written by By Erik Asgeirsson and Mark Koziel, CPA, CGMA
Late Monday night, Treasury and the U.S. Small Business Administration (SBA) released FAQs on the Paycheck Protection Program (PPP), the $349 billion small business relief program that is a key part of the Coronavirus Aid, Relief, and Economic Security (CARES) Act, P.L. 116-136.
Over the past week, the AICPA and our small business funding coalition have been advocating for additional clarity on certain provisions of the PPP. We've been working hard to drive a common understanding and approach around PPP implementation. The AICPA has been leading with recommendations and interpretations based on our understanding of the intent of the program.
These FAQs from Treasury and the SBA are critically important to help facilitate the funding of small businesses. We thank them for producing these clarifications and swiftly communicating this update.
The FAQs align with many of the recommendations we made, such as:
- Using the gross payroll approach for both loan application and forgiveness. Also, the guidance clarified that the employer's share of Federal Insurance Contributions Act taxes should not be included.
- The $100,000 salary limitation does not include health care, retirement benefits, and state and local taxes.
- Applicants that use Professional Employer Organizations (PEOs) can provide payroll reports since they cannot produce individual entity payroll tax documents.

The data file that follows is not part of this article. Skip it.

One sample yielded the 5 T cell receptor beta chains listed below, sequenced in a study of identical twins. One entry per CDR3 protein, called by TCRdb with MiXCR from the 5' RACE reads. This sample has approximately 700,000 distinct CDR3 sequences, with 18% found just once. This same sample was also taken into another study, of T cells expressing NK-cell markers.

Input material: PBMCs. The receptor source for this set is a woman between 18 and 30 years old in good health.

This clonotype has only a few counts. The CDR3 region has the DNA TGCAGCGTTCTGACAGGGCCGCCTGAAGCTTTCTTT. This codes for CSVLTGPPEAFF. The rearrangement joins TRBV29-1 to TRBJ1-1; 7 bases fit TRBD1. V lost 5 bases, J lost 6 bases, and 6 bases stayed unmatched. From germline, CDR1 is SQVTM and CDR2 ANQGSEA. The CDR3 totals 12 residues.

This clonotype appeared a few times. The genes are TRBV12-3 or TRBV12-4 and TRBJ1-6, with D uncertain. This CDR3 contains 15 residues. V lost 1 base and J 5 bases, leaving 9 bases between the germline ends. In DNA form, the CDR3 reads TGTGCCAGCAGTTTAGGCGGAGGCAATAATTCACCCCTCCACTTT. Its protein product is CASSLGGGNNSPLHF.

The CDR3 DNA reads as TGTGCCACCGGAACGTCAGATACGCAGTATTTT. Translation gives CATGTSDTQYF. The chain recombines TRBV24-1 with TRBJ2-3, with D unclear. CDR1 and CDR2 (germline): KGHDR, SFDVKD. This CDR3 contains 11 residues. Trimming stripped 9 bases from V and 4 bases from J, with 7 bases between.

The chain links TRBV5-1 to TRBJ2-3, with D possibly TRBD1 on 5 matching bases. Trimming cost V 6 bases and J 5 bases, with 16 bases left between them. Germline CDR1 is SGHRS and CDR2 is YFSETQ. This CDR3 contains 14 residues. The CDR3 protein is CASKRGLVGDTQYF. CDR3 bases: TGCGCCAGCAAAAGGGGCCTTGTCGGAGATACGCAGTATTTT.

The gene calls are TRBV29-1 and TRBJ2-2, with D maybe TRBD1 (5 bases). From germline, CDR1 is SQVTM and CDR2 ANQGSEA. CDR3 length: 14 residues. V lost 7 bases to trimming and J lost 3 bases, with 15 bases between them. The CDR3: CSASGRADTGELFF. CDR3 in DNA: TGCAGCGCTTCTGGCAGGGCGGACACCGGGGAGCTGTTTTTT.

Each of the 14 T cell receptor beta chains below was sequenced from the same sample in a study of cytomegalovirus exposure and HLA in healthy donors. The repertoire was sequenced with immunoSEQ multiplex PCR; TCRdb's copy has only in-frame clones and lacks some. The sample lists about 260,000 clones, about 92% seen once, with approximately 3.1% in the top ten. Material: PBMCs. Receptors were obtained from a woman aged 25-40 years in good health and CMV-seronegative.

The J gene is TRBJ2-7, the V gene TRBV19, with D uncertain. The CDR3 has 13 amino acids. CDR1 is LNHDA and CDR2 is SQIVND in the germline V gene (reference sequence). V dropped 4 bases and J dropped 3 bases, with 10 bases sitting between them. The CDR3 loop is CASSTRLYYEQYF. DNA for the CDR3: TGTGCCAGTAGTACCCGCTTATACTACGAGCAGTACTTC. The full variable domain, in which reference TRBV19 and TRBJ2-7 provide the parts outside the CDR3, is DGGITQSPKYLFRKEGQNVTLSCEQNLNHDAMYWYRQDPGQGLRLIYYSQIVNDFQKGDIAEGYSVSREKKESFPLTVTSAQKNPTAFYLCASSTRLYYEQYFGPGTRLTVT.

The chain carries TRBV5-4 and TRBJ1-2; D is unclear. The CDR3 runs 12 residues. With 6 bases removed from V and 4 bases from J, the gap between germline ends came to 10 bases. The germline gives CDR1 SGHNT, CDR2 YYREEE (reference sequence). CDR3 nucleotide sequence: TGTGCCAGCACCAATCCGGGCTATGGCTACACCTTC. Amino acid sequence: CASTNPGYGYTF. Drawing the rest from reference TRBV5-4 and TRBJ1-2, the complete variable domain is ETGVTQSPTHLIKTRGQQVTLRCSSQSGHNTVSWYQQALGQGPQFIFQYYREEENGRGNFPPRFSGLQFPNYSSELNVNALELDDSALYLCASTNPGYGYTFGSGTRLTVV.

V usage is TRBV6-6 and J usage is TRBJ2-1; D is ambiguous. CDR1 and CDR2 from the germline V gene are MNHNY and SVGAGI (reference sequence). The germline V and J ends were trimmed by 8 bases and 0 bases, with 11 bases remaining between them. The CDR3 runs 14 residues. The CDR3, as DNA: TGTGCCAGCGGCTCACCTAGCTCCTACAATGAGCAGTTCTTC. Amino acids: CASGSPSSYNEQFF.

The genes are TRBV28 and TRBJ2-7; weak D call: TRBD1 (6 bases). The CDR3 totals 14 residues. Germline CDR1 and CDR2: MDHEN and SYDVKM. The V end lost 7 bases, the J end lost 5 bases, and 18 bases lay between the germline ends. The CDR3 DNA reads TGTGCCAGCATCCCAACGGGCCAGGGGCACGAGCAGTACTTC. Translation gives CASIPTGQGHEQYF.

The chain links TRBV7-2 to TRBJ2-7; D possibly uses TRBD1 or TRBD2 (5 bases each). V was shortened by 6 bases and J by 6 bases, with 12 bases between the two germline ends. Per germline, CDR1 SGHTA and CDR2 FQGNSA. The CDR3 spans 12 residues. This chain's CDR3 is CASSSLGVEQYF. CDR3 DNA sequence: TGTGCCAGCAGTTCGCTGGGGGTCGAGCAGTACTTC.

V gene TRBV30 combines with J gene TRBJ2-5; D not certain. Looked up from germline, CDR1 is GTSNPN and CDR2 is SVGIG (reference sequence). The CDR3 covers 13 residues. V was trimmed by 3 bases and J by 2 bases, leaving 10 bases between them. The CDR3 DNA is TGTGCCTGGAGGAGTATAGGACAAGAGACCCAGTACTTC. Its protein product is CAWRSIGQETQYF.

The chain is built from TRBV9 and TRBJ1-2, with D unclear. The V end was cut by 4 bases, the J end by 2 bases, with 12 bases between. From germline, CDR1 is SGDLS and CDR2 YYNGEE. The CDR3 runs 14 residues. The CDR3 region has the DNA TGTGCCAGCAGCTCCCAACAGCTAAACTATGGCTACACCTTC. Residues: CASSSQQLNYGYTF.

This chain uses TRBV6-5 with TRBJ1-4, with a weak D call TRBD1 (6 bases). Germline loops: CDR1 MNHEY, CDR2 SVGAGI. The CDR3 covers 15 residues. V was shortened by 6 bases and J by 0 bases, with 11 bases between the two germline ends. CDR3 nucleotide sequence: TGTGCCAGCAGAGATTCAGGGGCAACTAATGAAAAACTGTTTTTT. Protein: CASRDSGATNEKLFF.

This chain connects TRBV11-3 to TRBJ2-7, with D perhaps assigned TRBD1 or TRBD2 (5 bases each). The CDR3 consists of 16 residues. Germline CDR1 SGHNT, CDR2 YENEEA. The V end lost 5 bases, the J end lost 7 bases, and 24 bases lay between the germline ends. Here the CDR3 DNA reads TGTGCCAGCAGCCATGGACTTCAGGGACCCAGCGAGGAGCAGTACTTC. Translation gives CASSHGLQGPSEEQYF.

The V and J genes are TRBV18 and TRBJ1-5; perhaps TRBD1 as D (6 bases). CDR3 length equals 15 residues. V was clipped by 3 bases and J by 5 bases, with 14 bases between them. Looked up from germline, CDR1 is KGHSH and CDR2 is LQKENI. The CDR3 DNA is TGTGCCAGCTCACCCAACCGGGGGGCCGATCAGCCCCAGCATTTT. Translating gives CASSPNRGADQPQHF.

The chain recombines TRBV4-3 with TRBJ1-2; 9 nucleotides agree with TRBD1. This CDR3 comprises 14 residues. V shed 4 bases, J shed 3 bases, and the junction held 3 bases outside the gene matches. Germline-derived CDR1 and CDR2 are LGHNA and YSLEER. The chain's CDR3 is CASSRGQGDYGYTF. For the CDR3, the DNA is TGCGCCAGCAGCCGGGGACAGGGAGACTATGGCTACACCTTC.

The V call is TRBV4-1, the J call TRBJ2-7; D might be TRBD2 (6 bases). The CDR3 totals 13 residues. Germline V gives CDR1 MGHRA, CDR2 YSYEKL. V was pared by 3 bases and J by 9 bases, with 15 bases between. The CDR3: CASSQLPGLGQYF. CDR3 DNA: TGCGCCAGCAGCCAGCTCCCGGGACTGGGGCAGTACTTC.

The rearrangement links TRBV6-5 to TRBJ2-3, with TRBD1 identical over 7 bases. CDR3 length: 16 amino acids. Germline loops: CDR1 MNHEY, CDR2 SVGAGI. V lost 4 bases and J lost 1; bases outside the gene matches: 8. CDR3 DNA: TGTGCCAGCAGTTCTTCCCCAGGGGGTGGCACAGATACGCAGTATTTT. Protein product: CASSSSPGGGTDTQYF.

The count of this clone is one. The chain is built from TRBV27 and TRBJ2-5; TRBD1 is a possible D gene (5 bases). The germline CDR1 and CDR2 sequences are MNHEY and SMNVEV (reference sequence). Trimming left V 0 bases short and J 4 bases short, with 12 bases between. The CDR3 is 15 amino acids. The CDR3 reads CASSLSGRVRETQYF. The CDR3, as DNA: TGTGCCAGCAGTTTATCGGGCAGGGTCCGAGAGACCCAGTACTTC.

- The time period for calculating payroll costs for the maximum loan amount.
These clarifications are going to have a significant impact in the total eligible funding amount available to small businesses. We plan to release an updated set of AICPA recommendations later today that will include a distilled version of these FAQs.
Our overall goal is to help minimize confusion for both our firms and PPP applicants and also to drive consistency with lenders. The effectiveness of the PPP depends on the quick distribution of funds, so it's crucial we minimize complexity for small businesses that desperately need support now.
These are historic times for our clients and our stakeholders. We know there are other outstanding issues, and we will continue to drive recommendations and advocacy to produce further clarity.
The AICPA's Paycheck Protection Program Resource Center houses resources and tools produced by the AICPA to help address the economic impact of the coronavirus.
For more news and reporting on the coronavirus and how CPAs can handle challenges related to the pandemic, visit the JofA's coronavirus resources page.